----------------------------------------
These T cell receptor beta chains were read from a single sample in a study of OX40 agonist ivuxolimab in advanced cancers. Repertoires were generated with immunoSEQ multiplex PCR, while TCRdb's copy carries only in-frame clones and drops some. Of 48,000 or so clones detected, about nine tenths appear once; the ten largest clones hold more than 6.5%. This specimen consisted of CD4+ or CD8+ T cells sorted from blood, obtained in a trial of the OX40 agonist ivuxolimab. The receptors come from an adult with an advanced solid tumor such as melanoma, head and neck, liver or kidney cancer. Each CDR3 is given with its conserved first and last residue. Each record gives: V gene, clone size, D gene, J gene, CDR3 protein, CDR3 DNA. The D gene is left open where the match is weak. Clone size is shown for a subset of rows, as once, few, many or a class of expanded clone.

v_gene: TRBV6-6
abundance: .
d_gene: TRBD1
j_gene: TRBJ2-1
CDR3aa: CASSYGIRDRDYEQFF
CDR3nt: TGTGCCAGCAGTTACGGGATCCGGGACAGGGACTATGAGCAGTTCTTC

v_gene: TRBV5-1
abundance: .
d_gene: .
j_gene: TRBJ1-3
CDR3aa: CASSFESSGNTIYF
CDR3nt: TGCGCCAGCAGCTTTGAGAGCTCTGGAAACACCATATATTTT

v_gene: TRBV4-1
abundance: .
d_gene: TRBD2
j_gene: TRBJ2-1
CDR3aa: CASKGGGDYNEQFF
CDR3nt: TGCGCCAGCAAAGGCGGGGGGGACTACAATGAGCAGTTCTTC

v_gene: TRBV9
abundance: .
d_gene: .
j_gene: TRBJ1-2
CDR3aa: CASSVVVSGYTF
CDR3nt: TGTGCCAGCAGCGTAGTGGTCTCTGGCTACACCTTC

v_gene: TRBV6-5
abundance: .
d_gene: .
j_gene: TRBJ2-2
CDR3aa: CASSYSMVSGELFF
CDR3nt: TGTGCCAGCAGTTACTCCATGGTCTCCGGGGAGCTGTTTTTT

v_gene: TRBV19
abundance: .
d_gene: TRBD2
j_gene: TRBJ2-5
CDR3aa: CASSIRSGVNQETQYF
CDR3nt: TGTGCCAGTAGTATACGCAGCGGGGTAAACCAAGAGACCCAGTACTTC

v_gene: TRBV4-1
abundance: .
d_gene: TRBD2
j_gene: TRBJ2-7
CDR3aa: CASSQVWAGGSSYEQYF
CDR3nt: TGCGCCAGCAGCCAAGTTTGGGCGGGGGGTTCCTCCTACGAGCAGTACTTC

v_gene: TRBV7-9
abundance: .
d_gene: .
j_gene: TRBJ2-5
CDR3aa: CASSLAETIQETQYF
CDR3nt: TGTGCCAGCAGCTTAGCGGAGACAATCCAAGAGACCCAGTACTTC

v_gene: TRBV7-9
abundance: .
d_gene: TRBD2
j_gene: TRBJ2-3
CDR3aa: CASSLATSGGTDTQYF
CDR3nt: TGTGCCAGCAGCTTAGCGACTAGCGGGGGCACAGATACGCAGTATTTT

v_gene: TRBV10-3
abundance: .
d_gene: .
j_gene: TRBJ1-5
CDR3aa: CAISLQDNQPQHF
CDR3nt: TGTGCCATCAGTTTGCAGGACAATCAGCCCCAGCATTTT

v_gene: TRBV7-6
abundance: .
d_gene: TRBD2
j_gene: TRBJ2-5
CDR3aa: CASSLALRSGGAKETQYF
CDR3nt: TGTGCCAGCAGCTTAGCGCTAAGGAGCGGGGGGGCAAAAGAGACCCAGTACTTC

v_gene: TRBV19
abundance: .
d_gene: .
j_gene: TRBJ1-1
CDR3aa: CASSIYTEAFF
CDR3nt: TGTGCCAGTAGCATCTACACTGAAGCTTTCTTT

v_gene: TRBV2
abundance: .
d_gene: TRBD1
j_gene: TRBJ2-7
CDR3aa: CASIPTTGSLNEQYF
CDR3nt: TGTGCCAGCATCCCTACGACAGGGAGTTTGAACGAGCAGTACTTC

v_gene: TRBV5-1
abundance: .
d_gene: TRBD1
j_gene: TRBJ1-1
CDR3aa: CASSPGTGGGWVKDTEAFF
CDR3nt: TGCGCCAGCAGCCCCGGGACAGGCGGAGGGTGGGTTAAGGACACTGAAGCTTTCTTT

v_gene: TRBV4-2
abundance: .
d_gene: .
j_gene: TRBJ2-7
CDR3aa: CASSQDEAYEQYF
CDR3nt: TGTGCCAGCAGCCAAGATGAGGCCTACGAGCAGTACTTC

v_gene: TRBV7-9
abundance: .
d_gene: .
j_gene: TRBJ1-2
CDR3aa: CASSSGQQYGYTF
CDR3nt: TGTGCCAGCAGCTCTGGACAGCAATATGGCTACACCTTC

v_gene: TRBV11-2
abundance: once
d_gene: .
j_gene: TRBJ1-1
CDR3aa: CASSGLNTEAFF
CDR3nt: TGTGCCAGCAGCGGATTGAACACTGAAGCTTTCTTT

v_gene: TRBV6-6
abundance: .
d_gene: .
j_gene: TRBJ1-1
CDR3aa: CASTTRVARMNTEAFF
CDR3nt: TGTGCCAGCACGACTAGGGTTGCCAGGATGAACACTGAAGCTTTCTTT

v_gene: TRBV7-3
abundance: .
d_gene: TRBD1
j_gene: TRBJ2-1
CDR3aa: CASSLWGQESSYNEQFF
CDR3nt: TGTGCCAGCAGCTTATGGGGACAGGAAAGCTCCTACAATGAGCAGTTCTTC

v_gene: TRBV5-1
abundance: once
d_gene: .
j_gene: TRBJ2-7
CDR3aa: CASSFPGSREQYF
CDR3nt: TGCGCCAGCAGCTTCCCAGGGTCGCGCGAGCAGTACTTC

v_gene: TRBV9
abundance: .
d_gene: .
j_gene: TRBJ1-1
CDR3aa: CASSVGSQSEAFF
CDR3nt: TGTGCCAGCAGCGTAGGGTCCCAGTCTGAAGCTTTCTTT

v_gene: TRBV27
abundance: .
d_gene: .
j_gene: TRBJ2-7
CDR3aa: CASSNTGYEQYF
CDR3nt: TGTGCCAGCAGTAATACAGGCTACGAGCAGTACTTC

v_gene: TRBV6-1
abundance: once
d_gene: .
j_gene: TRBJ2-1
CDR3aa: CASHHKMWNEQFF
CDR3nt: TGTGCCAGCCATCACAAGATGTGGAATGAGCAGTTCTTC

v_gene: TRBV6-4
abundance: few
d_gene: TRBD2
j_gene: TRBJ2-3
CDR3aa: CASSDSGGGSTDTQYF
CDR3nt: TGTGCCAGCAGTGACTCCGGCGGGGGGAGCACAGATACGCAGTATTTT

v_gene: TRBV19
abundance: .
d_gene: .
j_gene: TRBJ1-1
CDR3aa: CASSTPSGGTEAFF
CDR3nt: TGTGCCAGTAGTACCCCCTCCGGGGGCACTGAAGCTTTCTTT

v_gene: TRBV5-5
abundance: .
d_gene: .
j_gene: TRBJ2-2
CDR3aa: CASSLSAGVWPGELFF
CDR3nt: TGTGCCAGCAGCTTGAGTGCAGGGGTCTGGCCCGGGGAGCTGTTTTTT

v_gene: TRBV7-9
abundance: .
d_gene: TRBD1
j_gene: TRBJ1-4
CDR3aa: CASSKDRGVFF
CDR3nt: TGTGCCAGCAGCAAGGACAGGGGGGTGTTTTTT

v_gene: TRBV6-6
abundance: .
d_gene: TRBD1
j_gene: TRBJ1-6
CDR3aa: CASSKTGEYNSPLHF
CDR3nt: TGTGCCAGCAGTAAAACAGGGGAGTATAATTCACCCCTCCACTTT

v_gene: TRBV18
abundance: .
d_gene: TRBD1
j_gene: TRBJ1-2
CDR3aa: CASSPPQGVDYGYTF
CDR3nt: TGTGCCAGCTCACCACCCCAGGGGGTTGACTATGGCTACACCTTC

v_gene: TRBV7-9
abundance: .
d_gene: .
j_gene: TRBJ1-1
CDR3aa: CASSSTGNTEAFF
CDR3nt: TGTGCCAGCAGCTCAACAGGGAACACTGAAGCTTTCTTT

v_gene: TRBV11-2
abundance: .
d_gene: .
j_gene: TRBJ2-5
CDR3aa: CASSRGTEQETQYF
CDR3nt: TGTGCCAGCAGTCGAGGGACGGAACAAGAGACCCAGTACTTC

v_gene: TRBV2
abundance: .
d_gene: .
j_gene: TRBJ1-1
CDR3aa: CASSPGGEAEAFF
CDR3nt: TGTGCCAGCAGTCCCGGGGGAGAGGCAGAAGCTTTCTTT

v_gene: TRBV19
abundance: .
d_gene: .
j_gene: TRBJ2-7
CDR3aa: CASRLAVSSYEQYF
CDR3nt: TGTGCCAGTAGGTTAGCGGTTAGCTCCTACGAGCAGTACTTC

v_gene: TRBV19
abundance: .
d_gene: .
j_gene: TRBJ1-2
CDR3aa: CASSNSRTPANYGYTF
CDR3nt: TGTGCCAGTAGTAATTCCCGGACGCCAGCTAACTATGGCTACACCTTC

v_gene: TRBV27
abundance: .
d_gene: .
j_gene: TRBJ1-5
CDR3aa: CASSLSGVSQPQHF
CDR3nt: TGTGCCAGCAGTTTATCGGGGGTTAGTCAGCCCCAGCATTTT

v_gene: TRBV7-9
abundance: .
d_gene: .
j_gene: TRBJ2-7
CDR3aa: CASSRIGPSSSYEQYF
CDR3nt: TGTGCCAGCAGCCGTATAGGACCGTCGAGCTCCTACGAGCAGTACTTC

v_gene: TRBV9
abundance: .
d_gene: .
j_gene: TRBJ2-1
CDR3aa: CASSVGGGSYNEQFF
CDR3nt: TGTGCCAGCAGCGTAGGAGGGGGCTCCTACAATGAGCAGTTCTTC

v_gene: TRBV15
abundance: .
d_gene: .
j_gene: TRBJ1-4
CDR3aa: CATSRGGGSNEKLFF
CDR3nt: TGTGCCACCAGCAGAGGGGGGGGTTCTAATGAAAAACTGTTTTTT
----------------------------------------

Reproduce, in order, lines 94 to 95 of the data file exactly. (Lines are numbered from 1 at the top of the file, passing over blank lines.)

d_gene: .
j_gene: TRBJ1-2